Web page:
I think it’s discouraging. I’m one of these guys who firmly believes that we can hold our own with any entrepreneurs in the world. The ones who survived 2000 are battle-tested. They’ve had a couple of exits, and they’re going at it again. But unless you have $3-million in EBITDA [earnings before interest, taxes, depreciation and amortization] over the past five years, you can’t get a sniff of senior lending at the Big Five banks. We looked like geniuses in the recession because we don’t put money out. We’re the envy of the world because we sat on our hands. To me, it’s deplorable that the banks make as much profit as they do and are somehow not recognizing that it was on the back of small business that allowed them to get there in the first place.
So what do we do?
We just have to keep beating the drum. I’ve been out on the road for nine months, meeting with institutions that have been in the space before and that are gun-shy, trying to convince them that this is as big a contrarian opportunity as they’ll see. Because unless you think technology is going away, the valuations are, in my view, at a 20-year low, and this is the time to be getting in, not when everybody else starts jumping in.
Even during the tech boom, so many of these players came to the table late. Why are we just so much more risk-averse as a people?
I don’t know – and I don’t have a theory on it. There are pockets of us that are not like that. Maybe it’s smaller egos. If you get to a certain stage, something needs to drive you beyond the making of money. I’m being driven by the fact that there’s a gaping hole in the Canadian ecosystem. We lie awake at night when RIM goes down, because RIM’s all we’ve got, right? And the reason RIM’s all we’ve got is because we’ve sold all the other promising companies, because there hasn’t been enough capital to go the distance.
What are you doing differently at Round13?
One of the typical things that VCs say is that we’re not just about the capital, we’re helping to actually grow your business. And I think that’s a very difficult thing to execute on. So as a lifelong operator – this is my first time on the other side of the table – I said, how can we make that claim and actually have a chance of making good on it? We got 12 tech entrepreneurs who have started, run and exited tech companies in Canada to say, “Yes, I will write a cheque to the fund and, since I get approached all the time because of what I’ve done, I will send the deal flow over to you guys, and I’d be willing to help you on diligence and to help coach and mentor these companies.” Part of our motivation is, look, we’ve got entrepreneurs here who don’t need to move to Silicon Valley. Why do the Yanks have to get the returns on our brains? Why can’t we keep the returns in this country?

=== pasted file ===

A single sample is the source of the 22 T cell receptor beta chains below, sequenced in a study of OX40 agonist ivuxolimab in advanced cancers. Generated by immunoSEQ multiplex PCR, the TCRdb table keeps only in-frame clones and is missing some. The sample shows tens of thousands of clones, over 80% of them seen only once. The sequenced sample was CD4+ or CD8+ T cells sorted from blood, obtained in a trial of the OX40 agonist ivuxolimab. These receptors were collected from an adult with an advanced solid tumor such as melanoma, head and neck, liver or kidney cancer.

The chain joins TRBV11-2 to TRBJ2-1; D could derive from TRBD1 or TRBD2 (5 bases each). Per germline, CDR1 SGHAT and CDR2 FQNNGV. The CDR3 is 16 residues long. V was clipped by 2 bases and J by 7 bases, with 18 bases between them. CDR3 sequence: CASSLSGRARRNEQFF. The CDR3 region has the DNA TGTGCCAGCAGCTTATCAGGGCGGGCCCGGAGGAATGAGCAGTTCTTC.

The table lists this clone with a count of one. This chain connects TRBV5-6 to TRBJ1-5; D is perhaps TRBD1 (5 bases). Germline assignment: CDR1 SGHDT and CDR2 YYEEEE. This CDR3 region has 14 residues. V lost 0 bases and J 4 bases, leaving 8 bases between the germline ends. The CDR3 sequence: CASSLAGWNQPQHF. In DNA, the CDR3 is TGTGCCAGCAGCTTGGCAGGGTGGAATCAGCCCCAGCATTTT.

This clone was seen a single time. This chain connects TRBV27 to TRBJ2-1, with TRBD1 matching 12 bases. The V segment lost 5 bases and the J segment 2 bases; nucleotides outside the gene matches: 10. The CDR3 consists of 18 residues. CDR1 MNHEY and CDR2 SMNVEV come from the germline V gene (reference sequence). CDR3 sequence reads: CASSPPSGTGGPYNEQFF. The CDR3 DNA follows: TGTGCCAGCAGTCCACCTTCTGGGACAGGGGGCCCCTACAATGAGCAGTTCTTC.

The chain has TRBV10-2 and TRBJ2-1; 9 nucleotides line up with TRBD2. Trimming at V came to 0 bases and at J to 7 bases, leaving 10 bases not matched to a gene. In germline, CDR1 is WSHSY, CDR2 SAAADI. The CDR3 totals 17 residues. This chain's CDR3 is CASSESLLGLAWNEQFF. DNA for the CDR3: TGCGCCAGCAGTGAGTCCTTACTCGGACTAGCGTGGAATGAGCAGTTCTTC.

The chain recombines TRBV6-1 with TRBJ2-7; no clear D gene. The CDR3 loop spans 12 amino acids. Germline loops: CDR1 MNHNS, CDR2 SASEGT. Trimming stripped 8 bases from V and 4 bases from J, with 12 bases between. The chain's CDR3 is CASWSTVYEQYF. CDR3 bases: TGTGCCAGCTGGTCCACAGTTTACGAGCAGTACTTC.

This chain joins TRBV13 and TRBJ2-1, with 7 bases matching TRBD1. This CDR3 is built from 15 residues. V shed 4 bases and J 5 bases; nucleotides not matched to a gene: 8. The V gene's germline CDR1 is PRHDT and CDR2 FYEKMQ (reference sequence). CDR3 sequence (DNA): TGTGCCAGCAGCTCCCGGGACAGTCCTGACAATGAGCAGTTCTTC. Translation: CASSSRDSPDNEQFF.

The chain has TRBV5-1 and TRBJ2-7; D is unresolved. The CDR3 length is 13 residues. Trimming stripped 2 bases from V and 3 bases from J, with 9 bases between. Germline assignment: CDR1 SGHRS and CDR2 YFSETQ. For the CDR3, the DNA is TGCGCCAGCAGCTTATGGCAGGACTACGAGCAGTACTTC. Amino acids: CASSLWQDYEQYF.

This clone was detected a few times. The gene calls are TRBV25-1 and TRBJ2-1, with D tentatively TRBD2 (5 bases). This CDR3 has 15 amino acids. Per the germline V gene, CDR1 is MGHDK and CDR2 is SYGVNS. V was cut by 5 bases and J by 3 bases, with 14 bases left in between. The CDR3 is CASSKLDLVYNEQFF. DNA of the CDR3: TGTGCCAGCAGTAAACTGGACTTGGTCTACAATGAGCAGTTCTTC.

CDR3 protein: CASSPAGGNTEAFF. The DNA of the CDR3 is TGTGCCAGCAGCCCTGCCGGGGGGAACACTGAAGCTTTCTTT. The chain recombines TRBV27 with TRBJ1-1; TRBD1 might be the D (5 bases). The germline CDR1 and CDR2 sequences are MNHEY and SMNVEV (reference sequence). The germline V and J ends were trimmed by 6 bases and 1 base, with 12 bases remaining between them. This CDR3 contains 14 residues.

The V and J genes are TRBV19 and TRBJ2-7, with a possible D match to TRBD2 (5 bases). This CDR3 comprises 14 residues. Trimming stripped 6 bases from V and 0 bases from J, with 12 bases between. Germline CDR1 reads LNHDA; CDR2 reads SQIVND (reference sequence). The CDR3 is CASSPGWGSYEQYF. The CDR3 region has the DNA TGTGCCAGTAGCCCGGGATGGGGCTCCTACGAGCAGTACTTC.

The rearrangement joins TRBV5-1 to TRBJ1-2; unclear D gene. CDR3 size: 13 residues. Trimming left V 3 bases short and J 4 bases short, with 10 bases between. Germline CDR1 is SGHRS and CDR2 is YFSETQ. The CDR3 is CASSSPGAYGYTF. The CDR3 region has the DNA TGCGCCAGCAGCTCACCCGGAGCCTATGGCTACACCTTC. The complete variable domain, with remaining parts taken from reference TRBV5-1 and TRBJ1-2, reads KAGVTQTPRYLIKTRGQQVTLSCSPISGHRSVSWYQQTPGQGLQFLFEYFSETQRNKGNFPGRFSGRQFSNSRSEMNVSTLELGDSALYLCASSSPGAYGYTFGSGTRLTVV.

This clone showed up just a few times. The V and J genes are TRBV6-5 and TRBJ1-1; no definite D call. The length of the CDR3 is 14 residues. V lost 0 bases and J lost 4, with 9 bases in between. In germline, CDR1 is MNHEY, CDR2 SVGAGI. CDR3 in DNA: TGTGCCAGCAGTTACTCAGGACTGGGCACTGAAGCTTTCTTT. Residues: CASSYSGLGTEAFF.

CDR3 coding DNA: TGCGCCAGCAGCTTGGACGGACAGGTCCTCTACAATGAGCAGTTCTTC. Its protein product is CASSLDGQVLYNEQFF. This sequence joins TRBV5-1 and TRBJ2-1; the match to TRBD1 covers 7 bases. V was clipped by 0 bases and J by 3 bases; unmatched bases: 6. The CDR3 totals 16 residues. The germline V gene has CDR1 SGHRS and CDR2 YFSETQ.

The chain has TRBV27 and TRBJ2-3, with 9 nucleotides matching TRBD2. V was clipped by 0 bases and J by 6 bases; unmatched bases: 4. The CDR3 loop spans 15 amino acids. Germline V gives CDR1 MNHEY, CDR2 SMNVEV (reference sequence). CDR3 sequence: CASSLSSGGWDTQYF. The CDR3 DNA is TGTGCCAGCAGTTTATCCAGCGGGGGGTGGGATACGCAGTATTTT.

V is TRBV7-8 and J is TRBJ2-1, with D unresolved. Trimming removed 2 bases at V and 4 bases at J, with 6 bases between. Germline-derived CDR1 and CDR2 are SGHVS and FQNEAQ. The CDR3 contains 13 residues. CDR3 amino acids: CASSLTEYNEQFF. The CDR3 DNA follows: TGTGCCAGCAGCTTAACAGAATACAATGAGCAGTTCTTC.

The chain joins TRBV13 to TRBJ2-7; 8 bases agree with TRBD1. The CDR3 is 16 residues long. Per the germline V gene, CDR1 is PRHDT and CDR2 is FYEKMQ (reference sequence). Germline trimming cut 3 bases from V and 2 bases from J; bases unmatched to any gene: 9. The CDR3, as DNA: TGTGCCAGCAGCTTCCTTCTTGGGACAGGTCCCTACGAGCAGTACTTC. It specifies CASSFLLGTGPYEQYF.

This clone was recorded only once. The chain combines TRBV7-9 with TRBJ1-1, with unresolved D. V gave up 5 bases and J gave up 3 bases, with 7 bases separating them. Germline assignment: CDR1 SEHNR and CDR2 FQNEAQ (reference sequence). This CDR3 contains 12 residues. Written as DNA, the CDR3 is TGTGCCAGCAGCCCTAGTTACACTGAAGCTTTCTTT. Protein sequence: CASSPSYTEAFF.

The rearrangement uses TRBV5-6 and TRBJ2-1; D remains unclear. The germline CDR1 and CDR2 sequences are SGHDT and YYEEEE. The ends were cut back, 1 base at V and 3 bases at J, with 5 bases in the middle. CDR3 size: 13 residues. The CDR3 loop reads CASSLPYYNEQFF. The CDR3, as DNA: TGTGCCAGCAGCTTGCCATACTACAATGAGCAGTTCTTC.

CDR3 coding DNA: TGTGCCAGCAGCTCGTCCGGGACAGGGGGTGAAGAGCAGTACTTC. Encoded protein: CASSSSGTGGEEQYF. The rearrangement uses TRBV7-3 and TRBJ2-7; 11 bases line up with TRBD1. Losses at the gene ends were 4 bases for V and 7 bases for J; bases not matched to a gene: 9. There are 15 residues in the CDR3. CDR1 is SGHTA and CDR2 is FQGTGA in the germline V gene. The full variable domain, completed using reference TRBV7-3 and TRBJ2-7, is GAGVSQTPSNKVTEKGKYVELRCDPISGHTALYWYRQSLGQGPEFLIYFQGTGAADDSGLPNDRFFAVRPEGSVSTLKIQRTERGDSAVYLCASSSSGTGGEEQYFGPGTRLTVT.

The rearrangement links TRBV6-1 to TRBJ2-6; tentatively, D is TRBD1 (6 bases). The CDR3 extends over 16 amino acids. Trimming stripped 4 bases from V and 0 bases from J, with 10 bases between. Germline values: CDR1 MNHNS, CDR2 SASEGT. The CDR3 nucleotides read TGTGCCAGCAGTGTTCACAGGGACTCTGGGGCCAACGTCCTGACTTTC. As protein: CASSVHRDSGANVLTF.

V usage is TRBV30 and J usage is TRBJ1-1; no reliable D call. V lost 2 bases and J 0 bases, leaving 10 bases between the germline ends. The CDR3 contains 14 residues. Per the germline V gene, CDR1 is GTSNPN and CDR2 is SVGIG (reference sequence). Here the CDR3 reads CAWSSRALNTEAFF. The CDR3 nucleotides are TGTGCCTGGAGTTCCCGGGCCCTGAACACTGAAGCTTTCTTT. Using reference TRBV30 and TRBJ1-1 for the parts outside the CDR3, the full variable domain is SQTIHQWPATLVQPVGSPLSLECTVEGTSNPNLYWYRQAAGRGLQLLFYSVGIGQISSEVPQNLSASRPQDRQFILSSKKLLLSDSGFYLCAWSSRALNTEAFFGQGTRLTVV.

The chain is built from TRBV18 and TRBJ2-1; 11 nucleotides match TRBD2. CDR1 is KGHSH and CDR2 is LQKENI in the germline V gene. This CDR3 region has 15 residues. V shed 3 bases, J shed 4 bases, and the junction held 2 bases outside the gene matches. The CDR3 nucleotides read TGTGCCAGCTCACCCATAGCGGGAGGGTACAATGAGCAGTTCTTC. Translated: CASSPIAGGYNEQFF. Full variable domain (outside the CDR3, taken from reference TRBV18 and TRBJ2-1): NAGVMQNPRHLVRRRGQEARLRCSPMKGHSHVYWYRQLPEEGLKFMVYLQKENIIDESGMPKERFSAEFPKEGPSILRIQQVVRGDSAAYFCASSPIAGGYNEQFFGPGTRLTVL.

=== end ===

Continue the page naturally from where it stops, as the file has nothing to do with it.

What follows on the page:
How do you convince entrepreneurs to stay here? Because some of these guys are going to be pretty attracted to Silicon Valley, because they know there’s so much opportunity down there.
They’ve gotta be convinced that they’ve got the support here, not only in terms of money, but connections. There are some great things being done at the early stage – MaRS, Ryerson University’s got the DMZ, Grow Labs out in Vancouver. There’s a lot going on with Waterloo angels, where entrepreneurs are starting to give back. They’re looking for the next big win. People starting out have got a lot of second-generation experience to say, “Here’s my cheque, but here are some of the mistakes that I’ve made – try to avoid them.”
Is there anything the government should be doing?